Women are bringing their strength and drive to kickboxing gyms like 9Round and TITLE Boxing Club.
What images come to mind when you think about boxing? The traditionally masculine, macho sport is in the middle of a pretty cool revolution. Women are challenging those gender stereotypes and proving that boxing “like a girl” is something to celebrate. Local female kickboxers say the sport fosters an empowering environment that encourages them to be proud of their strength, both physical and mental. We spoke with several Woodbury kickboxers who are bringing a new, more gender-balanced dimension to the gym.
Sarah Krotz, a coach at TITLE Boxing Club in Woodbury, spends her time as a trainer encouraging other women to challenge themselves and reach peak performance.
TITLE opened in Woodbury in 2013, and Krotz has been there since the beginning. She currently splits her time between coaching and her role as the sales and marketing manager. One of the many reasons she can’t resist kickboxing is that the exercise was created with a full-body workout in mind.
“Our mission is to not only change your body, but to clear your mind and completely engage your spirit by providing you with the best hour of your day,” Krotz says.
Krotz began kickboxing when she was in high school, using it as a way to cross-train since she was an intense athlete who participated in volleyball, basketball, softball and track. After graduating from college with a minor in coaching, she moved to Woodbury and immediately started taking classes at TITLE. Nearly six years later, she hasn’t stopped kicking and punching.
Kickboxing is a family affair for Krotz, too. Her husband is a lead trainer at TITLE, and they and their kids (toddler Clara and baby Gryffin) spend a substantial amount of time together at the gym. At this rate, she jokes, they’ll be an entire family of boxers.
“[Clara] has been in the club since she was born and runs around like she owns the place. It is one of her favorite places to go and the members love her,” says Krotz. “After her dad’s classes or mine, she will go around to everyone and give them high-fives…which really gives this place a family feel. We also have a heavy bag set up in our home gym, so the kids are exposed to the sport at home as well,” Krotz says.
Even though Krotz is no novice athlete, she finds kickboxing to be the most difficult but also the most rewarding exercise. She describes the experience as requiring lots of willpower and stamina. She says, “I am passionate about coaching for many reasons, but my favorite thing is when everything a member has been taught finally clicks, and they make their first clean power shot on the bag. When this happens, you can see a change in them immediately. They gain confidence and an empowerment that they carry out the door and in to other parts of their lives.”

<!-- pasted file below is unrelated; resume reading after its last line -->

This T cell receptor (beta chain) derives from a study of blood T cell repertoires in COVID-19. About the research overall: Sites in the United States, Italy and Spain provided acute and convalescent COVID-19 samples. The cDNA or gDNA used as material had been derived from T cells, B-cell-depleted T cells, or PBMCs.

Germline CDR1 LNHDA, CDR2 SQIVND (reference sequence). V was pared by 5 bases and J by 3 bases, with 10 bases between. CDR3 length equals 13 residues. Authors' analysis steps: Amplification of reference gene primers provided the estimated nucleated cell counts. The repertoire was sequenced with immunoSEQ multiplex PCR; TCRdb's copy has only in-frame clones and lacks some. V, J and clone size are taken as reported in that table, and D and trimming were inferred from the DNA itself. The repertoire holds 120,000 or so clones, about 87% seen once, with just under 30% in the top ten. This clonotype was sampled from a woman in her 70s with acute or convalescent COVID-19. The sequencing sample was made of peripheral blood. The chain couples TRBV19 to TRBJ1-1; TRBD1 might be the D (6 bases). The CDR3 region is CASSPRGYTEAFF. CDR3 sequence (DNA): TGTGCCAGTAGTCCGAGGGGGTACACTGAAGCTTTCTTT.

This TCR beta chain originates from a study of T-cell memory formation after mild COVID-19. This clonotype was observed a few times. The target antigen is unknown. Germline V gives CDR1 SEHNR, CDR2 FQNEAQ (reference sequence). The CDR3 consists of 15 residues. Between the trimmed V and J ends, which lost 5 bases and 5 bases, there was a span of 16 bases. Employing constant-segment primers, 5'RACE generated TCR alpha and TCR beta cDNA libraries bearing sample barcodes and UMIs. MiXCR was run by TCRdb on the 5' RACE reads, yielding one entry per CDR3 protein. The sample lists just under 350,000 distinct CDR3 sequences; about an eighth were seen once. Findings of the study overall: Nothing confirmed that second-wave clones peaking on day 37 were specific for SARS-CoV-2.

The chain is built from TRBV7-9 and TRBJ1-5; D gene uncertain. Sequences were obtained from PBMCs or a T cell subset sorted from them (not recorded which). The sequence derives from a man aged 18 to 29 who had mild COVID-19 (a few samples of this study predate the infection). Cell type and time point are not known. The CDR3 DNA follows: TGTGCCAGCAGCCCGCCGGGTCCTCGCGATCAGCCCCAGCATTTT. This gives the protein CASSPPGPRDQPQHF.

There are more than 200 female members at TITLE and the numbers keep on growing. Krotz believes women are attracted to this workout because it improves their confidence and allows them to feel physically strong—able to defend themselves and stand up in the face of difficulty. “Even after almost six years, I still get a high from each and every kickboxing or boxing class I take, and leave the club feeling like I can take on the world,” Krotz says.
Another boxing gym in Woodbury with a growing female membership is 9Round, owned by Prab Perera.
“We have a very welcoming and accommodating atmosphere without ‘gym-timidation,’” Perera says. “Since the workout is both for your body and mind …This is therapy while you are getting stronger.”
Emily Gustafson is a trainer at 9Round in Woodbury who is a lifelong athlete. She played three sports in high school and then went on to play college basketball. “I believe kickboxing can empower women in so many different ways. It has brought me confidence,” Gustafson says. “I honestly think it is the best workout around and I love motivating the women at our gym.”
One 9round member, Mikaela Wilson, began working out there after she finished playing college basketball at University of Wisconsin-River Falls. As she was transitioning into a different part of her life, she wanted a way to stay in shape and find the energy renewal that exercise brings. During a typical week, she’s at the gym four or five times. And although she’s a lifelong athlete, she’s relatively new to kickboxing.
“You can make your workout as hard or as light as you want it to be. You can move at your own pace and push yourself,” Wilson says.